Reading this year

It was a very good year in terms of amount of reading done, though the amount of reading dwindled in the second half. Below are few lines about the authors and the books.

Orhan Pamuk – Snow, My name is Red & Other Colors: Essays and a Story:
Unlike booker, with Nobel Prize one definitely gets to know a very good writer. So I took up Snow initially in the year, which was a compelling read. Pamuk in “Snow” weaves a beautiful setting whereby he shows struggles, confusions and conflicts of a nation at one place clutching its tradition, its past and on the other hand trying to move towards modernization, read westernization. After Snow I read “My name is Red” which again beautifully presents the divide between east and west. Here the central theme was the conflict between Traditions Islamic art style of miniaturists and the emerging western influences and styles. And over the top of it is a beautifully woven murder mystery and a unique and dense writing style. Then during the year end came “Other Colors: Essays and a Story”, which is a collection of some of his nonfiction work. He writes bout his own reading, his life, his literary influences and other writers (Dostoevsky, Bernhard, Borges, Nabokov etc) his city and also on the books he has written. Quite a delightful read.

Jean-Paul Sartre – The Age of Reason:
It’s Sartre’s first installment in the “Road to freedom” series. The book attempts to elaborate the existential aspect of Freedom in absolute sense. All the drama in the novel takes place in 4 days, revolving around the Life of Mathieu, a Philosophy professor, and few people around. An absolute gem of a book.

J M Coetzee – Life and Times of Michael K., Foe & Disgrace:
Some how Coetzee is slowly become my one of the most fav. authors. Read “Slow man” last year and it didn’t ring much inside my head but it did leave something, something bit obscure, something direct, bit more fundamental. And I have been coming back to this author since then and with each book my respect for his work is growing more and more. First read “Life and Times of Michael K.”, here’s a bit I posted about it. Then read “Foe” and then “Disgrace”. These are few of Coetzee’s lines about the theme that he explores in it:

“There was something ignoble in the spectacle that I despaired. One can punish the dog, for an offense like chewing a slipper. A dog will accept the justice of that: a beating for a chewing. But desire is another story. No animal will accept the justice of being punished for following its instincts.”
“What was ignoble was that the poor dog had begun to hate its own nature. It no longer needed to be beaten. It was ready to punish itself..”

Haruki Murakami – A Wild Sheep Chase, After Dark, “Blind Willow, Sleeping Woman”, “Dance, Dance, Dance” & The Wind-up Bird Chronicle:

Read a lot of Murakami this year, though the books were not quite of the standard of “Norvergian Wood” or “Hard Boiled Wonderland & the End of the world”. Nevertheless the satisfaction and pleasure of reading Murakami was all present.

Also read “Haruki Murakami and the Music of Words” by Jay Rubin, who has translated few of Murakami’s novels

Fyodor Dostoevsky – The Brothers Karamazov & “Crime and Punishment”: Great Russian sensibilities and depth. Absorbing reads.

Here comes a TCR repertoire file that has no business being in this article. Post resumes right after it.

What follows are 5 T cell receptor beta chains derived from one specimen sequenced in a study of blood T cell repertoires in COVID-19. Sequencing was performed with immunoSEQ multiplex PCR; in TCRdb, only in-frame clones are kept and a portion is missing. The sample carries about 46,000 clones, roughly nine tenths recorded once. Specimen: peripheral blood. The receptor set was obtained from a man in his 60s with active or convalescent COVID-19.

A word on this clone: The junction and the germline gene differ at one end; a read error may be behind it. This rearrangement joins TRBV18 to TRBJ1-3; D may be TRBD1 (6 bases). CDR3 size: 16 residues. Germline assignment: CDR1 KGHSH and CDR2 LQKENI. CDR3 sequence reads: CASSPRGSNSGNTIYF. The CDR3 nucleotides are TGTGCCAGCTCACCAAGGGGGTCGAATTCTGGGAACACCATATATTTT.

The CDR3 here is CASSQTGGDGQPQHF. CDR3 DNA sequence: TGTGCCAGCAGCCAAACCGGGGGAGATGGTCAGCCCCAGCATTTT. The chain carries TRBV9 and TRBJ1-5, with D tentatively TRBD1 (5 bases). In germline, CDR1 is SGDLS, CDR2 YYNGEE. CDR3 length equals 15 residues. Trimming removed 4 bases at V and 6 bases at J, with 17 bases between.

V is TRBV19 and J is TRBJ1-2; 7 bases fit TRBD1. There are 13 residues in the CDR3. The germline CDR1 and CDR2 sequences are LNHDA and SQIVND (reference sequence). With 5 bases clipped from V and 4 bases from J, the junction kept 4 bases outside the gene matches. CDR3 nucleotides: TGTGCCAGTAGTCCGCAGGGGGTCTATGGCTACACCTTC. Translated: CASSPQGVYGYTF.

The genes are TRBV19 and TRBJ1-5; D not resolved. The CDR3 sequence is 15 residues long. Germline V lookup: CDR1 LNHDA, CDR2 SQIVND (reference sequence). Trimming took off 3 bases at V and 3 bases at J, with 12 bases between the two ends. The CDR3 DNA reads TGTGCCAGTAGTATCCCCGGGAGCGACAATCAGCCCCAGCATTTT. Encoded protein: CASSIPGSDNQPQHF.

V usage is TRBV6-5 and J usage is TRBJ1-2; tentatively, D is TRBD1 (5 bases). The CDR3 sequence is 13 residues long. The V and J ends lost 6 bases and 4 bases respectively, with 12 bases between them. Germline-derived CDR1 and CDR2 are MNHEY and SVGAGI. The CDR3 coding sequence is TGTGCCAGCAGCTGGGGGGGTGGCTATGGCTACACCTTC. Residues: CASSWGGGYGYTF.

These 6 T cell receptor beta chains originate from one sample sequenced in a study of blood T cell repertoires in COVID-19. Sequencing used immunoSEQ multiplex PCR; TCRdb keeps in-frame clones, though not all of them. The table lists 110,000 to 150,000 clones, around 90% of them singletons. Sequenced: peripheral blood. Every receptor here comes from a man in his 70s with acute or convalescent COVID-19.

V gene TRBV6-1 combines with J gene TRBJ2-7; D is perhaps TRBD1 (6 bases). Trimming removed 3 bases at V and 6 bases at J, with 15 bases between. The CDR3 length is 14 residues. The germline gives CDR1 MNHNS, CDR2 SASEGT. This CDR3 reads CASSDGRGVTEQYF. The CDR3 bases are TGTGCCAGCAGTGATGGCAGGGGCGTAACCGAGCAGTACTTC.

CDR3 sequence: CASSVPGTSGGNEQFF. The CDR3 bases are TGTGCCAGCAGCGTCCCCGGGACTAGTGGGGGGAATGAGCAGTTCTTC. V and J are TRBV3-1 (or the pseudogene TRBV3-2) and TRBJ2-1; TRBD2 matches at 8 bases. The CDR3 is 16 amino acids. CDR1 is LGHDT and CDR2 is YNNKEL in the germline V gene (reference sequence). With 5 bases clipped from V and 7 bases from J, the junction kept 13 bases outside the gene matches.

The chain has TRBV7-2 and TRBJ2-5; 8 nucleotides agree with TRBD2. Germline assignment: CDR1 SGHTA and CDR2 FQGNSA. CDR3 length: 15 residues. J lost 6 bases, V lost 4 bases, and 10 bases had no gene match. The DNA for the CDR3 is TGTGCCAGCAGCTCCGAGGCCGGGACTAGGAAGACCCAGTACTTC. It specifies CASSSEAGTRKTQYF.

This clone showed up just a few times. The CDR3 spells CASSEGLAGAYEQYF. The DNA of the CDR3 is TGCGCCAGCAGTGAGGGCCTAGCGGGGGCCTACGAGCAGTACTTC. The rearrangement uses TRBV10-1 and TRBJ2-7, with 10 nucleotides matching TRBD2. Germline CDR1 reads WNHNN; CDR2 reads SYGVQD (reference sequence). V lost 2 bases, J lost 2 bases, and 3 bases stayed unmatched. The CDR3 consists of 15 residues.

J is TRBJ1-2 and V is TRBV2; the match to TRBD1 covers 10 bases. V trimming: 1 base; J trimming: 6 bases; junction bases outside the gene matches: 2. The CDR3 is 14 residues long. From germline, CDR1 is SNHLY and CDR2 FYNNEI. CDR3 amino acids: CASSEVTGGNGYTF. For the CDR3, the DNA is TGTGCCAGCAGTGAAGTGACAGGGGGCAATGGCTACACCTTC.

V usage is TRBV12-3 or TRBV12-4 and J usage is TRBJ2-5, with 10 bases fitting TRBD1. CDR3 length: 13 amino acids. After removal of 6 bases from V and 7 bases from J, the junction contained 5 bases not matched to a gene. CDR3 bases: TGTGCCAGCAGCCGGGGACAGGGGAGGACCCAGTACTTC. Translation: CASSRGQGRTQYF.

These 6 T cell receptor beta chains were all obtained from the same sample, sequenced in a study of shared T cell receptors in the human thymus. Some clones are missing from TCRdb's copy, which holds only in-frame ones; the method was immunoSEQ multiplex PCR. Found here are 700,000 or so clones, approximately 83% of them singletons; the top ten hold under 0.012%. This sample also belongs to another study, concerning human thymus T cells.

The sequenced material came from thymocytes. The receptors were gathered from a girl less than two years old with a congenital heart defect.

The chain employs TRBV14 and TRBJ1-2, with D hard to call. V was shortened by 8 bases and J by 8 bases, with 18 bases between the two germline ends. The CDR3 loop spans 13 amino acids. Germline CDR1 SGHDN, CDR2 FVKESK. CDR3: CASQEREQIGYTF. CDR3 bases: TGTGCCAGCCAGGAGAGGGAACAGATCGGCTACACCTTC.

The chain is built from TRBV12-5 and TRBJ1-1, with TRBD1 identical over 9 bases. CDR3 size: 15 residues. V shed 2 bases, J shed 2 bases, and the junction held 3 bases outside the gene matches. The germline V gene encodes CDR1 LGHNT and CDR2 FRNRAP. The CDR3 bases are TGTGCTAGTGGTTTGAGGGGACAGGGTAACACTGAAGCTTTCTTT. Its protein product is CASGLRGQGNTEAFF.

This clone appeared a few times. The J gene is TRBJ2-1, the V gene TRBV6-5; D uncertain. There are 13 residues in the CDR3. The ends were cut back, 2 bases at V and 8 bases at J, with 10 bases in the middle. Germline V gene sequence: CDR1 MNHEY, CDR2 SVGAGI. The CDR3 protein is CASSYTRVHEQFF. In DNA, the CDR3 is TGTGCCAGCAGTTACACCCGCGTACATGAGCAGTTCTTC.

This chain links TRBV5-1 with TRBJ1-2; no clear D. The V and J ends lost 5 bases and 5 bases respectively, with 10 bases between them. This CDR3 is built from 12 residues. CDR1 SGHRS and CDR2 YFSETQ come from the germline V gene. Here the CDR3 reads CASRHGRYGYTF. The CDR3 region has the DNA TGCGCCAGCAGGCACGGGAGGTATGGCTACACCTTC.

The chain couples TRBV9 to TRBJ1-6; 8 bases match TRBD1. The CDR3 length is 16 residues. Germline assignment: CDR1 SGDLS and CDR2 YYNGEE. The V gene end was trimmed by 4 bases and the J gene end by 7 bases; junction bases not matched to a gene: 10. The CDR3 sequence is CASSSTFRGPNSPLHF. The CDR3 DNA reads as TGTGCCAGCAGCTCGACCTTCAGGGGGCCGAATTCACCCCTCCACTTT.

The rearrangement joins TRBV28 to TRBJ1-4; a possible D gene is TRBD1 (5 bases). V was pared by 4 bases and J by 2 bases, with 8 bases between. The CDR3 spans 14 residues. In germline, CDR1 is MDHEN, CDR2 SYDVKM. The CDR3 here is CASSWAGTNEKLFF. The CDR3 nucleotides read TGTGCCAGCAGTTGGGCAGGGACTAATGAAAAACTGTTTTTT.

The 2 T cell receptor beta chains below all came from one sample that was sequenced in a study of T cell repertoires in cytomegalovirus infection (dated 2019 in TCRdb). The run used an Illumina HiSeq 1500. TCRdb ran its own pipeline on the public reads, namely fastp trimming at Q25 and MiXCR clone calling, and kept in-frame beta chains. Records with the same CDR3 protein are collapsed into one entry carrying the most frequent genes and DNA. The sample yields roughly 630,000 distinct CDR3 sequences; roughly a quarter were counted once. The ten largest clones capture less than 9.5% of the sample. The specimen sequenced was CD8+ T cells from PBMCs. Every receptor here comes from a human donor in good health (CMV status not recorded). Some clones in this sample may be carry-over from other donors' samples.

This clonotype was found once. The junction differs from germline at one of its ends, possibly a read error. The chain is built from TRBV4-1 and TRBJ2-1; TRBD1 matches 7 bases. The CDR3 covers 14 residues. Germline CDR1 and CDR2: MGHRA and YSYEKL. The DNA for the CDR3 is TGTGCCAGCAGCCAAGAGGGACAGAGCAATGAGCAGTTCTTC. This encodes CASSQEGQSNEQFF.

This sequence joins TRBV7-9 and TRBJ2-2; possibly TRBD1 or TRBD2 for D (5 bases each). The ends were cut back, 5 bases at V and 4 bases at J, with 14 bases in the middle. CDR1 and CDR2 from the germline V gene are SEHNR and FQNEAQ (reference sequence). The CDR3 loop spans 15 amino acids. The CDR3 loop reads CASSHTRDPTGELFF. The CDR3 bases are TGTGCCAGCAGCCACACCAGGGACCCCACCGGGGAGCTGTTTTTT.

Milan Kundera – The Curtain: An Essay in Seven Parts & The Unbearable Lightness of Being
George Orwell – Animal Farm & 1984
My God Died Young – Sasthi Bratha
The English Patient – Michael Ondaatje: Almost like a dream.
Invisible Cities – Italo Calvino: Mesmerizing.
Breakfast at Tiffany’s: A Short Novel and Three Stories – Truman Capote
Flaubert’s Parrot – Julian Barnes
No One Here Gets Out Alive, Jim Morrison’s Biography
Styles of Radical Will – Susan Sontag
The Moon Is Down – Steinbeck
Memories of My Melancholy Whores- Gabriel Garcia Marquez
The Selfish Gene – Richard Dawkins: It’s good in the beginning but then he keeps moving around the obvious.
Anton Chekov’s Short Stories

Few Disappointments:

Harry Potter and the Deathly Hallows – You Know Who
The Myth of Sisyphus – Albert Camus: Not exactly a disappointment, but I sort of expected a lot form it. May be I will read it again some day.
Zen and the Art of Motorcycle Maintenance – R Prisig: Not as good as it looks, quite limited in scope.
The Sea, The Sea – Iris Murdoch: Too much muddled drama
Travels in the Scriptorium – Paul Auster: Donno why I picked it up.



  1. I am finding ‘My name is Red’ as too good. The idea of writing one story with different perspectives is interesting, never read anything with this concept before..

  2. I find the book of haruki murakami as always literary marvel. i like the way his novels portrays alienation or nostalgia, his characters are somewhat impartial and nostalgic. for me, Norwegian wood is the simplest yet most splendid work of art of his.

    im reading also “my name is red’ beginning this year. somehow, it leaves me breathless…

  3. @whitegarapata: yeah, Murakami is perhaps one the most ambitious writer writing now. His characters are alwats eccentric with a natural coolness attached, which some how seems to come from an deep sense of loss, they are either down right plain weird or far too mature for their age, and having an high attachment to pop culture and too much alienated from the people around saving from one or tow of their kind.
    The closest definition Murakami comes to giving about his characters is in “Hard-Boiled Wonderland and the End of the World” where the scientist says as to what the central character, Calcutec had unique about him..

    regarding “my name is red’ its definitely quite a good start of your year.

    @divya: well, what should I say now after that you have completed the book.
    Take ‘Snow’ from me any time you feel.

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